In the first of a two-part series, Jan Stojaspal outlines how the in-car experience is being enhanced through increasingly sophisticated telematics
BMW’s vision of the connected car of the future is an open roadster, where information picked up by the vehicle’s sensors and antennas flows continuously to the driver along red, blue and green light paths, assisting his every move, whether it means leading him to a pre-booked parking space in a multi-story garage or looking around corners to warn of cross traffic.
The light paths that outline the concept vehicle’s impressive curves may serve as no more than a visual aid to highlight the sophisticated telematics under the hood (red indicates safety functions, blue infotainment, and green convenience), but the technology is real and about to get a lot better. “With this concept [vehicle], we set out to create an attractive icon that makes visible what we already have and what we have for the future,” says Katharina Singer, spokesperson for research and development at BWM Group.
What BMW already has are more than 50 features grouped into its ConnectedDrive suite of telematics services. The concept vehicle, Vision ConnectedDrive, was launched last spring at the Geneva International Motor Show. The features include Parking Assistant (automatic steering to a parking place, with the driver only operating the accelerator and brakes), a fighter jet-inspired Heads-Up Display, smartphone app integration, and Night Vision with Pedestrian Recognition that uses a thermal camera to issue collision warnings.
What the carmaker has planned for the future are things like fully automated parking, a 3D Heads-Up Display, and a new type of human-machine interface (HMI) that features an extra display for the passenger and gives him the ability to transfer content to the driver’s instrument cluster with a simple wave of the hand.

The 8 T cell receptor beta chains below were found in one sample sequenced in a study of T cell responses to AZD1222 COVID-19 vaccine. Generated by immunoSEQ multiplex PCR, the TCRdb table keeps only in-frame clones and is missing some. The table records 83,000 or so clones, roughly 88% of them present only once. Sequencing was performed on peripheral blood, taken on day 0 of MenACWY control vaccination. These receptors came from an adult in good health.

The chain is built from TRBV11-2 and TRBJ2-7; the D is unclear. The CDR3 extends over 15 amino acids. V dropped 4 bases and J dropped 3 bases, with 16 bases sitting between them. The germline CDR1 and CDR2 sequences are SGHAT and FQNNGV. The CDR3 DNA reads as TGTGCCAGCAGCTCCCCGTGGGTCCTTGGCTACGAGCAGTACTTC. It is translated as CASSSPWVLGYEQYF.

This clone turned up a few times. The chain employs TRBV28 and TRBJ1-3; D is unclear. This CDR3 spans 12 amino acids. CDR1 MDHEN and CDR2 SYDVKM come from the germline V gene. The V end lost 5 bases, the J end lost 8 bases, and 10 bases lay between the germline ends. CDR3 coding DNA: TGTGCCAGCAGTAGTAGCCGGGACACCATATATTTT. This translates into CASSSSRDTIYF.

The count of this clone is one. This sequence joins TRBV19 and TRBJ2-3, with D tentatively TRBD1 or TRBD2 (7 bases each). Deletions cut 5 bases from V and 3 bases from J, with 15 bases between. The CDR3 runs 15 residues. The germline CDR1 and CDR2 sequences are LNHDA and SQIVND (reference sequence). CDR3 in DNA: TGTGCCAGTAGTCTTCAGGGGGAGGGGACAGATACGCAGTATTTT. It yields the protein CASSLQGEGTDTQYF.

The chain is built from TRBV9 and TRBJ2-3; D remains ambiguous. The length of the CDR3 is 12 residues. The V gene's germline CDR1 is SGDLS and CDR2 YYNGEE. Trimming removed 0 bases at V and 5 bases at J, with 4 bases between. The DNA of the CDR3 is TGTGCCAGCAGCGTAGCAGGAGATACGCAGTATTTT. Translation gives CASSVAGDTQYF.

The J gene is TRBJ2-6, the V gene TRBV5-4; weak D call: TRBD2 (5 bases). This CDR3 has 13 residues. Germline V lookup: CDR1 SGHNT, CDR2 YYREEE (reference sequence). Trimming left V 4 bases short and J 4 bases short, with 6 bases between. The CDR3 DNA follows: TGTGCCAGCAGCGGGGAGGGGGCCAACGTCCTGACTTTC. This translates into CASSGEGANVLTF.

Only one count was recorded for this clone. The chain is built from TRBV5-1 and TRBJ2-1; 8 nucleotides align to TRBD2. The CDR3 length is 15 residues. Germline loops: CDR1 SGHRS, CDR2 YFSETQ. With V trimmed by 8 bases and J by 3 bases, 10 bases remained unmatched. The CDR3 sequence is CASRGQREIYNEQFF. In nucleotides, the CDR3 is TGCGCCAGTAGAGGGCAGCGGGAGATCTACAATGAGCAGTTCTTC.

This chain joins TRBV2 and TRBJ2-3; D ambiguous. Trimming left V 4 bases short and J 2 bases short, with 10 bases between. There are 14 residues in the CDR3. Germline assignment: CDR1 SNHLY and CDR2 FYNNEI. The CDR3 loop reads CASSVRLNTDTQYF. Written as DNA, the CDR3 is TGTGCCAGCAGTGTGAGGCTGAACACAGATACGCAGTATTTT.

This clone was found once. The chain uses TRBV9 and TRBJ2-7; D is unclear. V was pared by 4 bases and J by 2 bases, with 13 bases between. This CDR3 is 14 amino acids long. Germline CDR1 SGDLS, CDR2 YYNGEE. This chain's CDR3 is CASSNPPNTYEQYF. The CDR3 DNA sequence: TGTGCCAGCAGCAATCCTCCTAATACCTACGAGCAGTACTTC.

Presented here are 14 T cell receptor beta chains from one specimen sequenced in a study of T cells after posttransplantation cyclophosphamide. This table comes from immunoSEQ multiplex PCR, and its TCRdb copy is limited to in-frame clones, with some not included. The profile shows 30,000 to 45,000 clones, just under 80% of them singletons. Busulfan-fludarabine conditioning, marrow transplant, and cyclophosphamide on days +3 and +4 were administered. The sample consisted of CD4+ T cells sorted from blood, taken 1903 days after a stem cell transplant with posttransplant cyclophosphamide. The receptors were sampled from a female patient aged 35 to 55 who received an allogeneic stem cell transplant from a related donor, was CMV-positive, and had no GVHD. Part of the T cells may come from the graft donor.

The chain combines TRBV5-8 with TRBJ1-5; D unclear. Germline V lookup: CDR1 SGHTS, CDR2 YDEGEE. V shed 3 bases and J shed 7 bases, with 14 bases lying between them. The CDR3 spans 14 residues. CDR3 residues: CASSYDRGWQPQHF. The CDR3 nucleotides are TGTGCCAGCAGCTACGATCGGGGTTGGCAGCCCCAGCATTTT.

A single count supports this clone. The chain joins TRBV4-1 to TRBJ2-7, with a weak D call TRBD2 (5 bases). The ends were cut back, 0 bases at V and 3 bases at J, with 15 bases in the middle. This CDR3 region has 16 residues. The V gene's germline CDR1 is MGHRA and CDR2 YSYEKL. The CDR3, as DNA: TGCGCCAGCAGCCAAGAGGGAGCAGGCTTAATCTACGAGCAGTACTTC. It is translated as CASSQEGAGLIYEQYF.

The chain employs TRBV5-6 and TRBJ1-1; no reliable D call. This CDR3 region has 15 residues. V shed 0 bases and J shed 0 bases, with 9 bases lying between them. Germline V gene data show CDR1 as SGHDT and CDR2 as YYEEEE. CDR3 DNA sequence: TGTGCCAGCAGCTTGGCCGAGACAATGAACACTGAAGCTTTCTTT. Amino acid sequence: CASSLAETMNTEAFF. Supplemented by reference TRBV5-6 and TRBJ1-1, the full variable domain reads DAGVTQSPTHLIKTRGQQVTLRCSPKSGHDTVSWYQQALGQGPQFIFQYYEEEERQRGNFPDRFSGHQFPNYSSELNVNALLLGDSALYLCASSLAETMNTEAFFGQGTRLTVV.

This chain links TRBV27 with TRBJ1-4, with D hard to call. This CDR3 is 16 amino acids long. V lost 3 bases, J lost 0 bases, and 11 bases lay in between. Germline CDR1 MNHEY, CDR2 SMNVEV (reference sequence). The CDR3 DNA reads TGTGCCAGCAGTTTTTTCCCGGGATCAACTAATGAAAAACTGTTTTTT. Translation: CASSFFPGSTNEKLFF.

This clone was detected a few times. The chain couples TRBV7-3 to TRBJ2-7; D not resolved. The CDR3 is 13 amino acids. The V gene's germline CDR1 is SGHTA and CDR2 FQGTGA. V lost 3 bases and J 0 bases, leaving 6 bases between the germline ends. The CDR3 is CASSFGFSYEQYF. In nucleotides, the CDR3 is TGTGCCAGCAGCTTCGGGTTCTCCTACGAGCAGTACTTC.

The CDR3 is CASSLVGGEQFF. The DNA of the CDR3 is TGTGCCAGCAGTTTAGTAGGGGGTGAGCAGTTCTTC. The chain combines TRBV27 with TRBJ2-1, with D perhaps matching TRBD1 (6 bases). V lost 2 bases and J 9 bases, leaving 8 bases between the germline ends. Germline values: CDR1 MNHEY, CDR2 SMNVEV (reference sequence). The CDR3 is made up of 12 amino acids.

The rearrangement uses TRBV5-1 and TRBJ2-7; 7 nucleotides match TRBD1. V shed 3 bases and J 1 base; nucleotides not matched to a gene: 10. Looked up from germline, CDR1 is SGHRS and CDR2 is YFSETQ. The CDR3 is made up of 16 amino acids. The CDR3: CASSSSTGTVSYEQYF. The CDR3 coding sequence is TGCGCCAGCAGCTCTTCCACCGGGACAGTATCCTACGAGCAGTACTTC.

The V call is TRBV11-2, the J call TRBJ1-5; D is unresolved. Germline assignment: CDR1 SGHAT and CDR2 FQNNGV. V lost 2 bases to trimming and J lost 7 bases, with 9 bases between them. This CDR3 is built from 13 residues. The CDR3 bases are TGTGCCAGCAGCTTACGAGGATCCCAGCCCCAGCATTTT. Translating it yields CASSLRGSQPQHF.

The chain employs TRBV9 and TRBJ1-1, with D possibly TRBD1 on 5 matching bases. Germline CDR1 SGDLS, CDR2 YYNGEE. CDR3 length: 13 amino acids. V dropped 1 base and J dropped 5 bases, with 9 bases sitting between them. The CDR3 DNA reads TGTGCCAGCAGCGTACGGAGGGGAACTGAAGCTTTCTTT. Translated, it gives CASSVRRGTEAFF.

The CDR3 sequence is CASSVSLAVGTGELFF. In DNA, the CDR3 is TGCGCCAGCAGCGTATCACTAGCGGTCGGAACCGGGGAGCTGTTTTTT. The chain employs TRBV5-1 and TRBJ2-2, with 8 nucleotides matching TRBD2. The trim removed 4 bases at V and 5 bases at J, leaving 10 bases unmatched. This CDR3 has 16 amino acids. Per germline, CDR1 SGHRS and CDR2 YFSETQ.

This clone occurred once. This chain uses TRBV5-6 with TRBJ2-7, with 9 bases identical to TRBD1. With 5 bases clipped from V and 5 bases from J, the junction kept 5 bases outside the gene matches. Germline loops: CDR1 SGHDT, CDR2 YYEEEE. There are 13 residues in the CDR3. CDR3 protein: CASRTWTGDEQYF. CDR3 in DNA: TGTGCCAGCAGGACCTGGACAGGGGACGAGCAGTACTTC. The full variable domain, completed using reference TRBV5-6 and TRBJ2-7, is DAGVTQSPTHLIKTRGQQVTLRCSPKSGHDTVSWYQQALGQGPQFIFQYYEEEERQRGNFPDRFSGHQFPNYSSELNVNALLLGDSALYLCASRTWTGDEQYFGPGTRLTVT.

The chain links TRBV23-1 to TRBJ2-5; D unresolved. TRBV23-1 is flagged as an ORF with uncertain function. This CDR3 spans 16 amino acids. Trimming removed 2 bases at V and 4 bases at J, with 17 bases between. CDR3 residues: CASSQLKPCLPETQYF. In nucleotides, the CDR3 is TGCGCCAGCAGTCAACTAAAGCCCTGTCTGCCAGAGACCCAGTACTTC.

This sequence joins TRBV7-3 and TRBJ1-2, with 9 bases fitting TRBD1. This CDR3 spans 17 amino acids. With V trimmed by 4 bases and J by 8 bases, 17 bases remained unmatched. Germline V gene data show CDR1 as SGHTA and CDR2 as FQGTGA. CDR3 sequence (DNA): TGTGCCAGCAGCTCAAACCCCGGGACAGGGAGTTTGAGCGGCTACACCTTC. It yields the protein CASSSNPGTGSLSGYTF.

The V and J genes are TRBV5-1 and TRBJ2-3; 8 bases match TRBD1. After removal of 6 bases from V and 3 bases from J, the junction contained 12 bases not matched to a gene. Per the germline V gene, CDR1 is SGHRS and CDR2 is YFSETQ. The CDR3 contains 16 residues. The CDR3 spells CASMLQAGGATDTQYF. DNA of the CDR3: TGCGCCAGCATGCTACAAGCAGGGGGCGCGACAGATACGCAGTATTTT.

Enhancing the in-car experience
BMW is far from alone in looking to enhance the in-car experience through increasingly sophisticated in-vehicle telematics. In fact, the entire industry is racing to evolve past basic safety and security features to telematics systems that include natural speech recognition, advanced forms of location-based services, social media integration, multimodal HMIs that respond to hand gestures, and augmented reality windows that promise to not only make driving safer but also engage passengers in the back seat. (For more on location-based services, see The role of telematics in next-gen mobile advertising and Telematics and EVs: Things to do while charging; for more on augmented reality, see Integrating telematics and augmented reality.)
But as the number of features increases, so does the need to integrate them in more intuitive ways. “If we just add, add, add functionality, nobody will be able to use all those functionalities,” says BMW’s Singer. “You know that from smartphones already. There are a lot of functionalities in there that you probably never use, so personalization and intuitive handling will be key features.”
Justin Morgenthau, president and owner of BunsenTech, a mobile application developer in East Hartford, Connecticut, is paying close attention to Apple’s Siri voice recognition technology. “They have done some phenomenal things there,” he says. “The accuracy is remarkable. It’s completely speaker-independent, so there is no training involved. The industry is going to be playing catch-up for the next 18 months or so before we start seeing those applications on other devices.” (For more on speech recognition, see Can voice recognition make telematics services safer?.)